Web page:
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Massachusetts Supreme Court: Brady Requires Disclosure of Exculpatory Material Revealed During Immunized Testimony Before Grand Jury

by Douglas Ankney

The Supreme Judicial Court of Massachusetts affirmed an order of a trial judge requiring a district attorney to disclose to defense attorneys details of misconduct by two police officers that were disclosed during the immunized testimony of the officers before a grand jury.

In July 2019, Fall River police officer Michael Pessoa submitted an arrest report, claiming the arrestee was noncompliant and threatened to punch the officers whereupon Pessoa used force (an “arm bar take down”) to take the arrestee to the ground. Because the arrestee was noncompliant, Pessoa added a charge of resisting arrest. Two additional Fall River officers were present during the arrest, and they each submitted use-of-force reports corroborating Pessoa’s account and supporting the additional charge of resisting arrest.

Shortly thereafter, surveillance video revealed that the arrestee had been compliant when Pessoa approached and punched the man on the left side of his head, and then, Pessoa violently took him to the ground in a manner not using the arm bar takedown. An ensuing criminal investigation resulted in 15 indictments against Pessoa. During the course of the investigation, the district attorney obtained orders of immunity pursuant to G. L. C. 233, §§ 20C-20G for the two officers who were present during the arrest. In the officers’ testimony before a grand jury, they each admitted to filing the false use-of-force reports.

The district attorney then filed a motion in Superior Court requesting the authority to disclose the information revealed by the officers to defense attorneys in cases where the officers had either filed a report or would be called to testify. The Superior Court granted the motion. The officers appealed.

The Court observed “[u]nder the due process clause of the Fourteenth Amendment to the United States Constitution and art. 12 of the Massachusetts Declaration of Rights, a prosecutor must disclose exculpatory information to a defendant that is material either to guilt or punishment.” Brady v. Maryland, 373 U.S. 83 (1963). When the reliability of a given witness may be determinative of guilt or innocence, evidence affecting that witness’ credibility must be disclosed. Giglio v. United States, 405 U.S. 150 (1972). Impeachment evidence is exculpatory and must be disclosed. Commonwealth v. Hill, 739 N.E.2d 670 (Mass. 2000). A prosecutor is required as part of automatic discovery to disclose to the defendant “[a]ny facts of an exculpatory nature.” Mass. R. Crim. P. 14(a)(1)(A)(iii).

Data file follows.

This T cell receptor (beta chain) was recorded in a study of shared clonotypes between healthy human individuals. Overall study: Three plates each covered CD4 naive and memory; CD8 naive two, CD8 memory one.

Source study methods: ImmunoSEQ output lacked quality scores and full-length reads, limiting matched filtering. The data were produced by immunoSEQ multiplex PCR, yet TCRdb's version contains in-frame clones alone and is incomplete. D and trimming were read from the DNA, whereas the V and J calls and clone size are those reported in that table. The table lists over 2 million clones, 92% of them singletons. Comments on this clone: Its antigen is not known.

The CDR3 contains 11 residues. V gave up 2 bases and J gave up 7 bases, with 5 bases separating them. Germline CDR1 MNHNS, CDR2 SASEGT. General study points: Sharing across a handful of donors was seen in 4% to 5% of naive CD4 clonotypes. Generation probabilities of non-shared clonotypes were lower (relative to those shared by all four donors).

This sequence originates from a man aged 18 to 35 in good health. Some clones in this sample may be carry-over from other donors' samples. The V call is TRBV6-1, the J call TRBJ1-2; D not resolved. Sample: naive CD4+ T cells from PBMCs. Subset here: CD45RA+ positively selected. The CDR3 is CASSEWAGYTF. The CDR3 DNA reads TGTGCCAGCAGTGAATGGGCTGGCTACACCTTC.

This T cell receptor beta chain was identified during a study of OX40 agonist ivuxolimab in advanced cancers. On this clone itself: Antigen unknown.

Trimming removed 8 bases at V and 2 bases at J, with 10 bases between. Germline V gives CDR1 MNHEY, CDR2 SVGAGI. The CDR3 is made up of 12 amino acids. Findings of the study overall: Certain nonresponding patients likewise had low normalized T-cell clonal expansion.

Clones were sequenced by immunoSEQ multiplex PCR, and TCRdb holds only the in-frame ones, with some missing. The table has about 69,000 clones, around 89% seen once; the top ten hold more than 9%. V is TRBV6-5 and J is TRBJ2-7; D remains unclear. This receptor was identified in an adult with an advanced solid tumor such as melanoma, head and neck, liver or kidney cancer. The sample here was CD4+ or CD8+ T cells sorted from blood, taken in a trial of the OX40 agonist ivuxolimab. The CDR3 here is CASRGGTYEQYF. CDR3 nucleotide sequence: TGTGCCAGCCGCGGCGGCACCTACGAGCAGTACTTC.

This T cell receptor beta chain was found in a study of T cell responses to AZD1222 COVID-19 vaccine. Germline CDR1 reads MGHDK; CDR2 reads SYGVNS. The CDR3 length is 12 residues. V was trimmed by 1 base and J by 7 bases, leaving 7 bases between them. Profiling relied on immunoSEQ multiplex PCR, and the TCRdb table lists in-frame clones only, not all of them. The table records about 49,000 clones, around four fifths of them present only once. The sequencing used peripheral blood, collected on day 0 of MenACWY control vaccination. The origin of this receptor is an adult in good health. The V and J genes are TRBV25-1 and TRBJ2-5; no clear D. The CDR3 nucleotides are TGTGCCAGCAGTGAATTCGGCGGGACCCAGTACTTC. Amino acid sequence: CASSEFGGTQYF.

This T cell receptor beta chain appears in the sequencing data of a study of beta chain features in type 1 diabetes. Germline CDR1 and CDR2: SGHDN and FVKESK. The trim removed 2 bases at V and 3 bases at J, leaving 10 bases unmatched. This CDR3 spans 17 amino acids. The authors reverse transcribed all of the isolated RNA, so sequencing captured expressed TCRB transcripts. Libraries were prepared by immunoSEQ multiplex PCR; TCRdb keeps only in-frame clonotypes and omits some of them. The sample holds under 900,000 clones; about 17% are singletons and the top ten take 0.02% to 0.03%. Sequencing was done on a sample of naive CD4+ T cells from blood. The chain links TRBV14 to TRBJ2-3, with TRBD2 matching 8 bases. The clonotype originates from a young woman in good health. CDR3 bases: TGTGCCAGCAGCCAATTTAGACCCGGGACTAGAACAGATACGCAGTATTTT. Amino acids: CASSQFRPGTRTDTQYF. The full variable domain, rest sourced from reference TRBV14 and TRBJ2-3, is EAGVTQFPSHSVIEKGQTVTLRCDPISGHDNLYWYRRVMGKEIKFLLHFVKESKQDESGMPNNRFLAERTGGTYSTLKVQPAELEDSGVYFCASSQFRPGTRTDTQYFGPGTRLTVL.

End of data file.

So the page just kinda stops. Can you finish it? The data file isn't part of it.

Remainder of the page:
The Court rejected the officers’ four arguments against disclosure. First, the officers argued that since failure to disclose the information would not require a reversal of any defendant convicted at a trial where the officers testified, then the information isn’t Brady material. That is, under United States v. Bagley, 473 U.S. 667 (1985), a prosecutor’s failure to disclose exculpatory information is not a breach of the prosecutor’s duty to disclose unless the evidence is “material,” i.e., had the evidence been disclosed, there is a reasonable probability that result of the proceeding would have been different. 

The Court reasoned that the officers were equating a duty to disclose with the standard of review used to determine whether failure to disclose requires a new trial. The Court had declined to adopt the Bagley standard, choosing instead to adhere to the test in United States v. Augurs, 427 U.S. 97 (1976), which requires only a showing that the evidence “might have affected the outcome of the trial.” And in Massachusetts, the rules of criminal procedure require disclosure. A prosecutor’s duty to disclose is based upon whether the information is exculpatory. When deciding to disclose evidence, the prosecutor is not to weigh whether it is material, the Court explained.

The Court also rejected the officers’ argument that the since the information wasn’t admissible at any trial, it should not be disclosed. Generally, specific instances of misconduct for impeachment purposes are not admissible absent a conviction. Commonwealth v. LaVelle, 605 N.E.2d 852 (Mass. 2000). But there are narrow exceptions where the interest of justice prohibits strict application of the rule. Id. It is for a trial judge to decide whether evidence of misconduct in the absence of a conviction should be admitted. Commonwealth v. Lopes, 91 N.E.3d 1126 (Mass. 2018).

Next, the Court rejected the argument that the orders of immunity under G. L. c. 233, §§ 20C-20G prohibit disclosure. The immunity protected the officers only from prosecution in any criminal or civil action based upon their immunized testimony or based upon any evidence obtained as a result of their testimony. Matter of a John Doe Grand Jury Investigation, 539 N.E.2d 56 (Mass. 1989). Immunity does not protect from community scorn, embarrassment, or even being fired from one’s job when details of misconduct become known by the public.

Finally, the Court rejected the argument that disclosure violates the rule that grand jury proceedings are to be kept secret. Disclosure of the information is part of a prosecutor’s duty, and as such, it is part of the grand jury proceedings that are intended for disclosure. Mass. R. Crim. P. 5(d).

The Court concluded that the information was Brady material that the prosecutor had a duty to disclose to defense attorneys where the officers may be witnesses or where they had filed a report. 

Accordingly, the order of the Superior Court was affirmed. See: In the Matter of a Grand Jury Investigation, 152 N.E.3d 65 (Mass. 2020). 

Related legal case

In the Matter of a Grand Jury Investigation

 

 

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